I think the bill is a good mixture of leading and of providing business certainty and a clear transition that takes account of Australian jobs. The legislation goes all of this way whilst offering incentives for higher-level cuts to emissions across the world.

Before I go more to the detail of this bill let us look for a moment at what climate change will do in my own electorate of Corangamite. The impacts on Corangamite will be severe. One of the engine rooms of my local economy is of course the tourism industry and this industry could be devastated. With sea level rises the Great Ocean Road will be breached, possibly in place after place. Whole chunks of my electorate, particularly along the Bellarine Peninsula and the Surf Coast, will be inundated. The important sections of the Queenscliff Peninsula and areas from Breamlea to Barwon Heads will be severed from the mainland and become isolated islands. More important pieces of public recreational infrastructure will also be inundated. Hundreds of private homes will be inundated. Public land will be lost. The Great Ocean Road surrounds the foreshore environment of the Otways and that is of course now highly vulnerable to firestorm events. Many local farmers are already struggling with climate change. The cost of mitigation will be hundreds of millions of dollars and livelihoods and lives may all be lost. Major industries such as Shell, the Port of Geelong and Alcoa are threatened. Nobody on this planet is unaffected by climate change. We have to act.

I appeal to the opposition to stop playing political games with such an important decision in the nation’s history. Businesses need certainty. Australian businesses need certainty so that they can fully participate in responding to climate change.

The less developed world quite rightly wants to see the credentials of our government and commitments from countries like ours to take full consideration of the mess that we have left the planet. It wants certainty. It does not want a message of ‘no commitments until others commit’. The less developed world quite rightly wants countries like Australia, a benchmark country in many regards, to show where they stand. The rest of the world know that Australia is culpable and they know our record. They are looking to us for commitment and—dare I say—inspiration. Australia must take a stand. We have to show the world our credentials, and that is what we are prepared to do on this question. I believe that through this well-crafted legislation we are making that commitment.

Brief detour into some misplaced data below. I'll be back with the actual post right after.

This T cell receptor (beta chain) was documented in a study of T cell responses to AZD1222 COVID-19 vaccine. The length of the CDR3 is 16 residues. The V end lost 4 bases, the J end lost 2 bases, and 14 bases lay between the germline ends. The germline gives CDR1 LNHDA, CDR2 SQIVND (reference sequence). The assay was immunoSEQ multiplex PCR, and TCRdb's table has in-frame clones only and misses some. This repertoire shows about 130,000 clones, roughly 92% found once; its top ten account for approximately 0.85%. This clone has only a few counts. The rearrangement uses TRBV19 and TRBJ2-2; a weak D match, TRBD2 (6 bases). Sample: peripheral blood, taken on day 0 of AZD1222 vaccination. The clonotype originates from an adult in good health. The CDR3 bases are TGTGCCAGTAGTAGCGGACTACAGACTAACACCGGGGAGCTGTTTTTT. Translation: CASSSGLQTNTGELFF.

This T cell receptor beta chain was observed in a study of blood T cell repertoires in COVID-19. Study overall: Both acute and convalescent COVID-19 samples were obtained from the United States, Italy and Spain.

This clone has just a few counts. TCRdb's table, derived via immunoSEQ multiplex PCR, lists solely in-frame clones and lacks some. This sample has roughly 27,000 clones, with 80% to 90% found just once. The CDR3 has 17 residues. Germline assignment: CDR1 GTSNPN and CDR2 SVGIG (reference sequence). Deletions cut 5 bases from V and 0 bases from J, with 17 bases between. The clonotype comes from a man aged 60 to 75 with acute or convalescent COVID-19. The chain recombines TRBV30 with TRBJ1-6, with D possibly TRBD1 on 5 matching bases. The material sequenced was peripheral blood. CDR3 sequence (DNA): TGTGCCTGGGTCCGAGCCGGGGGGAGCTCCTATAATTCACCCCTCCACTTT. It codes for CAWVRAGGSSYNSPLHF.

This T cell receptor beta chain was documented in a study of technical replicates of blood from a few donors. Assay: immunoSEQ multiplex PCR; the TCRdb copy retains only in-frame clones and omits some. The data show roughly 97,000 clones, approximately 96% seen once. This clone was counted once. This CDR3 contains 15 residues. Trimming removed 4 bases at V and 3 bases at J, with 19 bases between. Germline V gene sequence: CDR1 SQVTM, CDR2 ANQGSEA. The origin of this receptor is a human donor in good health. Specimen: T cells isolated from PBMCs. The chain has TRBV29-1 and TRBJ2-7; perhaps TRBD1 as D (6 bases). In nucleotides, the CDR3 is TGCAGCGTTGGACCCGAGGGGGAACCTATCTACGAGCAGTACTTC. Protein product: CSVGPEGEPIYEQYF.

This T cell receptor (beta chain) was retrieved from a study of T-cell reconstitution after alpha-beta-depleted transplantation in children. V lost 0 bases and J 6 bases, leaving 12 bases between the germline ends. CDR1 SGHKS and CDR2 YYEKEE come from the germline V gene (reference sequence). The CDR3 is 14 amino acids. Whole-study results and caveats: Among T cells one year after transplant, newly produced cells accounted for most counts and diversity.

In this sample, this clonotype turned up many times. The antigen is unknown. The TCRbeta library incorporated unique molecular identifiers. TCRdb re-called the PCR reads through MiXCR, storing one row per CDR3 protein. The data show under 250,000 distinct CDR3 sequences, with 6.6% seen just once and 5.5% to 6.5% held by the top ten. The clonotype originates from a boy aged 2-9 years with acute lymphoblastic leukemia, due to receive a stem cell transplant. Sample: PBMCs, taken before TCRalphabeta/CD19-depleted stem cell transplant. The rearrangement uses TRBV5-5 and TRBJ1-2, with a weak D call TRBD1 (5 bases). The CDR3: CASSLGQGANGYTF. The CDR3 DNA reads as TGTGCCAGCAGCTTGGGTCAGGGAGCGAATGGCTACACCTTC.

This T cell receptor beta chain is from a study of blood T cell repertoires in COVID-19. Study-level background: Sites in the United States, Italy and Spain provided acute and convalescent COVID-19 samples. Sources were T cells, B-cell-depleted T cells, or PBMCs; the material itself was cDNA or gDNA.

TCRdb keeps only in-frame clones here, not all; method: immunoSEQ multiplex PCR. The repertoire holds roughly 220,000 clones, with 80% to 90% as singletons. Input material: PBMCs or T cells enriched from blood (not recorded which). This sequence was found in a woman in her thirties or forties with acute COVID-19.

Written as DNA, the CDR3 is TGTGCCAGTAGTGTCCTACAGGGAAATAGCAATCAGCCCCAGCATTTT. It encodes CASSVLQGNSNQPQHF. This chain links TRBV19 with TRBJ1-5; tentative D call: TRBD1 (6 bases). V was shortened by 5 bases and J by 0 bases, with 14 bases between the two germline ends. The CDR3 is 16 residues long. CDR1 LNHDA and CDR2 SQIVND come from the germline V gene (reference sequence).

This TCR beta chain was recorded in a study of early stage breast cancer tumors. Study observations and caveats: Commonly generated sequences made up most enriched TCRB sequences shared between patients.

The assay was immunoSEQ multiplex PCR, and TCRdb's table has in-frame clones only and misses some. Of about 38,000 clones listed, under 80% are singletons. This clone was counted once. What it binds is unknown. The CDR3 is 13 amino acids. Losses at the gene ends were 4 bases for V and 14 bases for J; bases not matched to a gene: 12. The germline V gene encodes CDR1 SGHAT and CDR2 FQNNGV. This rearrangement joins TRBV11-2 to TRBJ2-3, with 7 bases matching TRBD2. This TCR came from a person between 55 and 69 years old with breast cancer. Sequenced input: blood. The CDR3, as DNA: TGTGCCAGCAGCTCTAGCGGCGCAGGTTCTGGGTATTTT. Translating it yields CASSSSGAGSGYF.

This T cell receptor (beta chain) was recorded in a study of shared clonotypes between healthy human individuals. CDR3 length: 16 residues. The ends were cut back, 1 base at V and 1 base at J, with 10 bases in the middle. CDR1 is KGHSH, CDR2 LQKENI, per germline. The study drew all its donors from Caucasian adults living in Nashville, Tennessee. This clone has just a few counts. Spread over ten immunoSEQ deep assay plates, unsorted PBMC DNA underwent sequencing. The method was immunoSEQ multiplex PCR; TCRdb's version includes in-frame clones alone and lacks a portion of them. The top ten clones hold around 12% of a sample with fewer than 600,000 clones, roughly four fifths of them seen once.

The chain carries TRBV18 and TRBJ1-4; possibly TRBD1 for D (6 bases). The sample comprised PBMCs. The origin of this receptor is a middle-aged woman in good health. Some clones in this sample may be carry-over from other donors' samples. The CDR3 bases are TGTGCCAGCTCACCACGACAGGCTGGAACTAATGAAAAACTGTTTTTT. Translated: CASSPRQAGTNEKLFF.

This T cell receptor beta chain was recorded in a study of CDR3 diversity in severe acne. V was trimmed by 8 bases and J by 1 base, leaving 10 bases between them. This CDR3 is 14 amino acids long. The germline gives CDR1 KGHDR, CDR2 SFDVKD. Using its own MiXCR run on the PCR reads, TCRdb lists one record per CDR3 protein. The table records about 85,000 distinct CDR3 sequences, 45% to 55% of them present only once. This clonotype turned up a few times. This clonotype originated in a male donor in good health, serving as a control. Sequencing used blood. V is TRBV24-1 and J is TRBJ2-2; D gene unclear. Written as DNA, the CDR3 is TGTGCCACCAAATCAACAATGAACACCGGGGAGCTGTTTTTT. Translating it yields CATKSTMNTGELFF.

The introduction of mandatory obligations under the Carbon Pollution Reduction Scheme will commence on 1 July 2011 to allow the economy more time to recover from the impacts of the global financial crisis. Liable entities will be required to meet their emissions liabilities from 2011-12, with emissions units being surrendered for the first time in December 2012. As a transitional measure, in 2011-12 an unlimited number of permits will be available at a fixed price of $10 per tonne. These permits will not be able to be banked or used in future years. Full trading will commence in 2012-13.

I would like to finish my contribution with a couple of simple but fundamental questions for the opposition. With Australians being some of the highest polluters per head in the world, don’t you believe we have a moral obligation to lead on this question? And if you all wait and see now how do we go forward? Finally, when you are finished up with this place and you are older, what will you say to your children about how you dealt with your responsibility to respond to climate change? What are the opposition’s answers to these fundamental questions?

This legislation is critical for establishing business confidence and of course for reducing carbon dioxide emissions. I commend this legislation to the House.

Debate (on motion by Mr Albanese) adjourned.